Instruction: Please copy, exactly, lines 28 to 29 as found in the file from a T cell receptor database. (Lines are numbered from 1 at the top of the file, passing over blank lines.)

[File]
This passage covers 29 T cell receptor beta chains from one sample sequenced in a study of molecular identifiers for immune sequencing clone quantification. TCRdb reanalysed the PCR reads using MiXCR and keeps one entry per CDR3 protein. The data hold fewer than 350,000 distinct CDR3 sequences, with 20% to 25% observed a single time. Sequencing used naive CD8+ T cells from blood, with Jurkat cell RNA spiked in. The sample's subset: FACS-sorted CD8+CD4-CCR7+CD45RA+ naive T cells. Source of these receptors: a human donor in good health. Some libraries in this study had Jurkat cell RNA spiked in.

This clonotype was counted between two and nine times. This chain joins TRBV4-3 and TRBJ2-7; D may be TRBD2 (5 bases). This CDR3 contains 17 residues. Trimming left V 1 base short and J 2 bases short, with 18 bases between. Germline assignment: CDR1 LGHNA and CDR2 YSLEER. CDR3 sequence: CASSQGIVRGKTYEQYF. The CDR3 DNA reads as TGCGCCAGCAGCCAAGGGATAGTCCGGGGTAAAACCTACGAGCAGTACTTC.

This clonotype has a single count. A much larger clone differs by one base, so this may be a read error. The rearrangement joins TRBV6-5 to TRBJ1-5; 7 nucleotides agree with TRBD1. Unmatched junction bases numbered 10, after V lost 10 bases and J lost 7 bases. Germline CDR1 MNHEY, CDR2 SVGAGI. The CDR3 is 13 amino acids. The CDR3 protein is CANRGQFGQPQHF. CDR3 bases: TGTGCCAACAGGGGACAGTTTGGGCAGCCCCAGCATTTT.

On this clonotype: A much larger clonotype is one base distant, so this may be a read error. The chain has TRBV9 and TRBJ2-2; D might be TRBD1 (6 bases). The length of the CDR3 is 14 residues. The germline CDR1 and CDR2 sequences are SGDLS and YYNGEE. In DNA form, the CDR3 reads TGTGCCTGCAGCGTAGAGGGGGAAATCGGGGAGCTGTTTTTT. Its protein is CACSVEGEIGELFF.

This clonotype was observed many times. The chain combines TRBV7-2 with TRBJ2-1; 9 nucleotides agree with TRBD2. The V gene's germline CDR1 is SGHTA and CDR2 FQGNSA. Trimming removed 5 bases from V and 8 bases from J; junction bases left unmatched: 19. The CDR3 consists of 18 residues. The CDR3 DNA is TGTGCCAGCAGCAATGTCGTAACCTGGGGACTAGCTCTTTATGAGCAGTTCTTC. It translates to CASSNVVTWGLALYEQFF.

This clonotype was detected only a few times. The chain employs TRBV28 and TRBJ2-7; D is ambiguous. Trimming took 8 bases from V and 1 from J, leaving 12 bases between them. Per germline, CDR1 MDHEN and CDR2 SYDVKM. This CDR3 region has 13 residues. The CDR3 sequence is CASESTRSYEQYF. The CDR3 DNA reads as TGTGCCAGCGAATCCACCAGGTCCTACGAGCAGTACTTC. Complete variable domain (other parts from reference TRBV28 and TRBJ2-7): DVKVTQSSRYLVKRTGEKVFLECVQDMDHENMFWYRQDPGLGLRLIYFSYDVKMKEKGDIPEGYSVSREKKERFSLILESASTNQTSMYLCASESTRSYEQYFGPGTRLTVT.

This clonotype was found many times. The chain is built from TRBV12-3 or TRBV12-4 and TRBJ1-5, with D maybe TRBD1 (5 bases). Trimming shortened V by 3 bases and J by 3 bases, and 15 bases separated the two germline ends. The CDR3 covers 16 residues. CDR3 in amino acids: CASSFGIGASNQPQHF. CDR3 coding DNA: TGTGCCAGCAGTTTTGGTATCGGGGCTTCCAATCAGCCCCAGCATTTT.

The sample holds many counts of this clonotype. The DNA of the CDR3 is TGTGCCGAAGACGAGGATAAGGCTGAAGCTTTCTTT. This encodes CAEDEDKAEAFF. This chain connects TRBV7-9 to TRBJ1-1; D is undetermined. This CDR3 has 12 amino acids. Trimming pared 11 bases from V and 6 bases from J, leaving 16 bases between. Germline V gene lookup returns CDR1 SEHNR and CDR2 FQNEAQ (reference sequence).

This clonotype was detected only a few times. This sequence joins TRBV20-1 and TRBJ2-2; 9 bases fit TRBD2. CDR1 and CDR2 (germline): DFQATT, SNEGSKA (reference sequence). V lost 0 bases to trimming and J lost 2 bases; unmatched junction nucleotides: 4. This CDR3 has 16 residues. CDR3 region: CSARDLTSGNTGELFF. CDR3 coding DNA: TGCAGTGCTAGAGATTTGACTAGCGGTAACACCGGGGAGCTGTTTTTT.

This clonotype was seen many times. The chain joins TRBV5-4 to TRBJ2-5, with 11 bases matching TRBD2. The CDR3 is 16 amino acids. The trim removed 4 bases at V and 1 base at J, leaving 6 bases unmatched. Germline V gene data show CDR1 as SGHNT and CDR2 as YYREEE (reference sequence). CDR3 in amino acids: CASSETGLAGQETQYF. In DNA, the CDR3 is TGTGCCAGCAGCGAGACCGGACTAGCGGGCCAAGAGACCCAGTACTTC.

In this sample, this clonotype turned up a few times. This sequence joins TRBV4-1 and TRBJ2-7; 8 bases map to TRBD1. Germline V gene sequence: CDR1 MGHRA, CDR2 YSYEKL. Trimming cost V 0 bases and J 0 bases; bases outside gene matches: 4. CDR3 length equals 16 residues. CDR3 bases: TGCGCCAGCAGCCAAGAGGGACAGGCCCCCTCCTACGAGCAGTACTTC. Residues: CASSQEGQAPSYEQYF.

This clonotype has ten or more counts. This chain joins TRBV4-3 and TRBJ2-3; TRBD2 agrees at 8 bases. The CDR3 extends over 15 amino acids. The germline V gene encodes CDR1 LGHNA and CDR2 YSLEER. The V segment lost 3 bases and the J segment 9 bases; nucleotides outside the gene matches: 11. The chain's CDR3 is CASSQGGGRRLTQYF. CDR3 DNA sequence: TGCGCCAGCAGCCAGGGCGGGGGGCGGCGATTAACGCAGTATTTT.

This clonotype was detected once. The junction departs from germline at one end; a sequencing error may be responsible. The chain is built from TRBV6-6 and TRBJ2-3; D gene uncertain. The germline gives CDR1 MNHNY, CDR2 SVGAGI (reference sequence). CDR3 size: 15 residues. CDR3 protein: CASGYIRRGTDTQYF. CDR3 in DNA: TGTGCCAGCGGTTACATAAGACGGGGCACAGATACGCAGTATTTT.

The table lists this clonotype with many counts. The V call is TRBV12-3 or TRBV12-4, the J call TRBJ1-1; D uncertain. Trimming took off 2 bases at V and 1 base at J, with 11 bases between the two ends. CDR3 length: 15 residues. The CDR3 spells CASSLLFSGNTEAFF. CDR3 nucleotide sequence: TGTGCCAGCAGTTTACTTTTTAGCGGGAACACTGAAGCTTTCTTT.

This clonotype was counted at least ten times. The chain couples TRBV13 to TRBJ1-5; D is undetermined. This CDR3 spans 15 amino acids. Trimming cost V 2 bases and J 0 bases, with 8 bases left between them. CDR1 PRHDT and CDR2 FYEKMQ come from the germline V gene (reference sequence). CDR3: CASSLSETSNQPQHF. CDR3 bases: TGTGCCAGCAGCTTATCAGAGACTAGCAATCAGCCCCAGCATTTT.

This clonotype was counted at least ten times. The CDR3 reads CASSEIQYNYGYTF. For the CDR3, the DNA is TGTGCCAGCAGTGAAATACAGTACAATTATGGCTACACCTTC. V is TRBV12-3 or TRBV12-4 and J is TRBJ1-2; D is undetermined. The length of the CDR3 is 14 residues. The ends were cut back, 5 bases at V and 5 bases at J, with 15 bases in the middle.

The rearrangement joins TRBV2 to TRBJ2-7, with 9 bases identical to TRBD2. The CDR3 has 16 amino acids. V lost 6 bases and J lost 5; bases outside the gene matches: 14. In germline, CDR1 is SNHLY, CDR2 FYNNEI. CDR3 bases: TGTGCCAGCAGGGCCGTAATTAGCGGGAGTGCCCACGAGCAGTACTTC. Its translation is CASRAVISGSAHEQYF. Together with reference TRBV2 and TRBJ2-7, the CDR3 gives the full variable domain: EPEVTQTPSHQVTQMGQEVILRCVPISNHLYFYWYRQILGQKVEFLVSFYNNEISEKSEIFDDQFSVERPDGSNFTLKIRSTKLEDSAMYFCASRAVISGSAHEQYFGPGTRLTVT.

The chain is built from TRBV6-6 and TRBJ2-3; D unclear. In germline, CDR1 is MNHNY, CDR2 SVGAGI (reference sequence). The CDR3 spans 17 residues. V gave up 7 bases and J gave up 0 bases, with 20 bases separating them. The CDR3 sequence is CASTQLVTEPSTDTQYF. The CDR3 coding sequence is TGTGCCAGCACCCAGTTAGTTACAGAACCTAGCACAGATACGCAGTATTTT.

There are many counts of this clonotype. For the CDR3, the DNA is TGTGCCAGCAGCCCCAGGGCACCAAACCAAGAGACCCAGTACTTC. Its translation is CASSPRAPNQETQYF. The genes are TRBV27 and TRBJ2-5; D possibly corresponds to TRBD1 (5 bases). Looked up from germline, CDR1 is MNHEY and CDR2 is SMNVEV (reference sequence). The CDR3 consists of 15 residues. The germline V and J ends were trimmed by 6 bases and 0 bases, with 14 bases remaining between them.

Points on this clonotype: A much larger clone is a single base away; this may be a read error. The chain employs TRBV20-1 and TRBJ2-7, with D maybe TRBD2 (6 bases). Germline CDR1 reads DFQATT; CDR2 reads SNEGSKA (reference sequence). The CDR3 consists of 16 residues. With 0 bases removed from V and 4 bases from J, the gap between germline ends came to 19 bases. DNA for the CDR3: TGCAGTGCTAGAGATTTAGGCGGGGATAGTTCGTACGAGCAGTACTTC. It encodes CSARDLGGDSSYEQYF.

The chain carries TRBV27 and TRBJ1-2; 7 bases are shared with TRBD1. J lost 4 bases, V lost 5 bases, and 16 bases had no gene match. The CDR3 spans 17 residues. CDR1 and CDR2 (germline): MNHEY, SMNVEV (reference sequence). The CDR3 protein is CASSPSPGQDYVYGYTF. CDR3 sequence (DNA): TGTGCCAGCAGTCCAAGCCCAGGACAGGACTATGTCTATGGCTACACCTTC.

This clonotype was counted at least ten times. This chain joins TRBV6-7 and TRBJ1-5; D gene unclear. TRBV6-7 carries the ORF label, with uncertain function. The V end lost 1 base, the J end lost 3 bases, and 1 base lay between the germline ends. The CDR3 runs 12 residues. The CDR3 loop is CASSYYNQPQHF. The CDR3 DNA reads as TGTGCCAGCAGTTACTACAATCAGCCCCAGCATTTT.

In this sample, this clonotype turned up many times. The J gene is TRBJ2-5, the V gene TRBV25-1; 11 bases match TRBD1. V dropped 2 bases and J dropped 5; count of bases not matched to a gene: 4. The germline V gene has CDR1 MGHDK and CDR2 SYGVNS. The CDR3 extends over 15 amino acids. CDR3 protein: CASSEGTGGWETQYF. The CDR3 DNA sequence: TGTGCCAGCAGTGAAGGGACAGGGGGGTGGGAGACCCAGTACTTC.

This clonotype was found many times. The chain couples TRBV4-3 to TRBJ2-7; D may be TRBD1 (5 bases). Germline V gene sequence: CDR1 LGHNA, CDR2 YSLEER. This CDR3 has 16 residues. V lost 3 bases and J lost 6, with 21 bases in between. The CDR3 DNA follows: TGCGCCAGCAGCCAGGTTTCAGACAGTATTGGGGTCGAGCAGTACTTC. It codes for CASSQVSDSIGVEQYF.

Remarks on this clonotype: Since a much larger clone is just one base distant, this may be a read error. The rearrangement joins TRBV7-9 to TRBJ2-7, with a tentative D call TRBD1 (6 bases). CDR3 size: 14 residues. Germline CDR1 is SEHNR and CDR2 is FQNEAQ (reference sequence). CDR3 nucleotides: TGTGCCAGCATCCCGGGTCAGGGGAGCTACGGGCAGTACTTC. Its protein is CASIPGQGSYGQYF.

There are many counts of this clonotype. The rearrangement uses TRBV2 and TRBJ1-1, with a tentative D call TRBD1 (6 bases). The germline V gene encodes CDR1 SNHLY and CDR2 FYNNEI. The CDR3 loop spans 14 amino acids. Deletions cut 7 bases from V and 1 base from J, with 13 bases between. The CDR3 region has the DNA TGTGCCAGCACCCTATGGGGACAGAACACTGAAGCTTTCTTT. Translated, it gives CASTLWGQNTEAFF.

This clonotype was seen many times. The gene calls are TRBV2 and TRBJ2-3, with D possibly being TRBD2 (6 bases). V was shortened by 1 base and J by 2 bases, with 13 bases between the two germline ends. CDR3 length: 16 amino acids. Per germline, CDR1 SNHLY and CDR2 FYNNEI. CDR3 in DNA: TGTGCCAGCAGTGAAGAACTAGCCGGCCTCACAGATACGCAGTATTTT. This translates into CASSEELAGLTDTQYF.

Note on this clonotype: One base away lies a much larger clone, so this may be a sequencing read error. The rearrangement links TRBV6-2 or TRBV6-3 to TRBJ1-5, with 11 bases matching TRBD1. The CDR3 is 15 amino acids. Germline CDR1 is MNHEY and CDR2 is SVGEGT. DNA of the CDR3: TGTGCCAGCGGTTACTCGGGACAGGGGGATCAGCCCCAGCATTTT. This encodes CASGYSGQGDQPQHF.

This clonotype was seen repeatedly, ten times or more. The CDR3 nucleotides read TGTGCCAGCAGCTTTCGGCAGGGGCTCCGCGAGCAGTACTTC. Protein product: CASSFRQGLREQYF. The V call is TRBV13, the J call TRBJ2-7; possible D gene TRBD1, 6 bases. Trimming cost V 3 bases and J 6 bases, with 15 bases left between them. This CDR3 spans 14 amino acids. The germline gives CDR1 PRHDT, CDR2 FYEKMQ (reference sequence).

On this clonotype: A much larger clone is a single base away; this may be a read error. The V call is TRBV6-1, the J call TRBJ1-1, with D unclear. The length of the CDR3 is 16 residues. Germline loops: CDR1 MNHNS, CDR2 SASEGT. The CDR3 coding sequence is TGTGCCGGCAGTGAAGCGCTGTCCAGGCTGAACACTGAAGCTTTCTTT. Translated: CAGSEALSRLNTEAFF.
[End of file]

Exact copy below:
Note on this clonotype: One base away lies a much larger clone, so this may be a sequencing read error. The rearrangement links TRBV6-2 or TRBV6-3 to TRBJ1-5, with 11 bases matching TRBD1. The CDR3 is 15 amino acids. Germline CDR1 is MNHEY and CDR2 is SVGEGT. DNA of the CDR3: TGTGCCAGCGGTTACTCGGGACAGGGGGATCAGCCCCAGCATTTT. This encodes CASGYSGQGDQPQHF.

This clonotype was seen repeatedly, ten times or more. The CDR3 nucleotides read TGTGCCAGCAGCTTTCGGCAGGGGCTCCGCGAGCAGTACTTC. Protein product: CASSFRQGLREQYF. The V call is TRBV13, the J call TRBJ2-7; possible D gene TRBD1, 6 bases. Trimming cost V 3 bases and J 6 bases, with 15 bases left between them. This CDR3 spans 14 amino acids. The germline gives CDR1 PRHDT, CDR2 FYEKMQ (reference sequence).